Wednesday, April 3, 2013

The Great Farm Robbery: "I was going to raise beans."

By James Bovard

Two years ago, an editorial in The Washington Times demanded an investigation of the billions of dollars in payouts to blacks who asserted that they were wrongly denied subsidized farm loans. Congress conducted no investigation, and the Obama administration recently promised at least $1.3 billion to women and Hispanics who asserted that they, too, had been victims of U.S. Department of Agriculture discrimination. Before any new claimant classes race to court, it is time to recognize the profound flaws in the archetype for absolving USDA’s alleged sins.
When the Clinton administration settled the initial class-action lawsuit, named after Timothy Pigford, the original claimant in 1999, analysts expected only a few thousand legitimate claims. However, more than 90,000 blacks asserted that they were wrongly denied farm loans or other USDA benefits in the 1980s and 1990s.This was surprising because there were at most 33,000 black-operated farms nationwide in that period. But that number itself was wildly inflated by USDA methodology. Anyone who sells more than $1,000 in agricultural commodities — the equivalent of 150 bushels of wheat or one horse — is categorized by USDA a bona fide farmer.
The vast majority of those 30,000-plus black-operated farms were either hobby farms or part-time endeavors. Half of black-operated farms in the mid-1980s had gross sales of less than $2,500 per year and almost 90 percent had gross sales of less than $20,000, according to a 2001 report by the Land Tenure Center at the University of Wisconsin at Madison. Small farms are far less efficient and productive than large-scale farms, which helps explain why average farmers (both white and black) with less than $20,000 in annual sales consistently lost money every year in the 1980s.Then there were the claimants who merely “attempted to farm.” David Frantz, one of the lead counsels for the Pigford claimants, explained in late 2010 how the settlement class vastly expanded. reported: “The case is not limited to those who were farming, Mr. Frantz added, but included those who were prevented from farming because they did not get USDA loans. ‘I personally worked with many, many young individuals who went through that,’ Mr. Frantz said. ‘A typical scenario would be that ‘I was born and raised on a farm, and then I went into the Army after high school. When I came back, I wanted to get back into farming, and I went to the Farm Service Agency to get a loan so I could rent some land. My uncle was going to rent me 250 acres, so I was going to raise beans. I went to get a loan, and they turned me down.’ That’s a very common scenario.’”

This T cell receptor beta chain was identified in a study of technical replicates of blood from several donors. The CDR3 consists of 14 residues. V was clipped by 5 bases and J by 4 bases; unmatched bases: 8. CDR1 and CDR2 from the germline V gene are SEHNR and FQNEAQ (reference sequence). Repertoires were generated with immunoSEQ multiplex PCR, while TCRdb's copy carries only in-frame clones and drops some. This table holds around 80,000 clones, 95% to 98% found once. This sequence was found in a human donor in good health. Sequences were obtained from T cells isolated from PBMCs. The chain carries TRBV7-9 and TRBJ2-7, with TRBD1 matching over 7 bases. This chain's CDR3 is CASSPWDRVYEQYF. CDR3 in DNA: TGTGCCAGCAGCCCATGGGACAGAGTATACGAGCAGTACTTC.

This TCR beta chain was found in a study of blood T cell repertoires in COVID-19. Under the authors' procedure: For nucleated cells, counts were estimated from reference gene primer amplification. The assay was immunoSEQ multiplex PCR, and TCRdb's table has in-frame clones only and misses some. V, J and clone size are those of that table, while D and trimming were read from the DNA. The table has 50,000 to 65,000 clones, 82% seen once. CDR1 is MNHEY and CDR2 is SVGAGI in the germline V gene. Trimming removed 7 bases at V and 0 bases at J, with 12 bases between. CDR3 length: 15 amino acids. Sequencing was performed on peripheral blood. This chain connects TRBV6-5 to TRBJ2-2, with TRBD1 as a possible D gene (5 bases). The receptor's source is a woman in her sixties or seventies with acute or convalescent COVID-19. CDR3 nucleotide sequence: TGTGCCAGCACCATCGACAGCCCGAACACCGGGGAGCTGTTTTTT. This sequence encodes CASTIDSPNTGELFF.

According to Mr. Frantz, “I was going to raise beans” is sufficient grounds to demand and receive $50,000 in restitution from fellow Americans.

Read the rest here.

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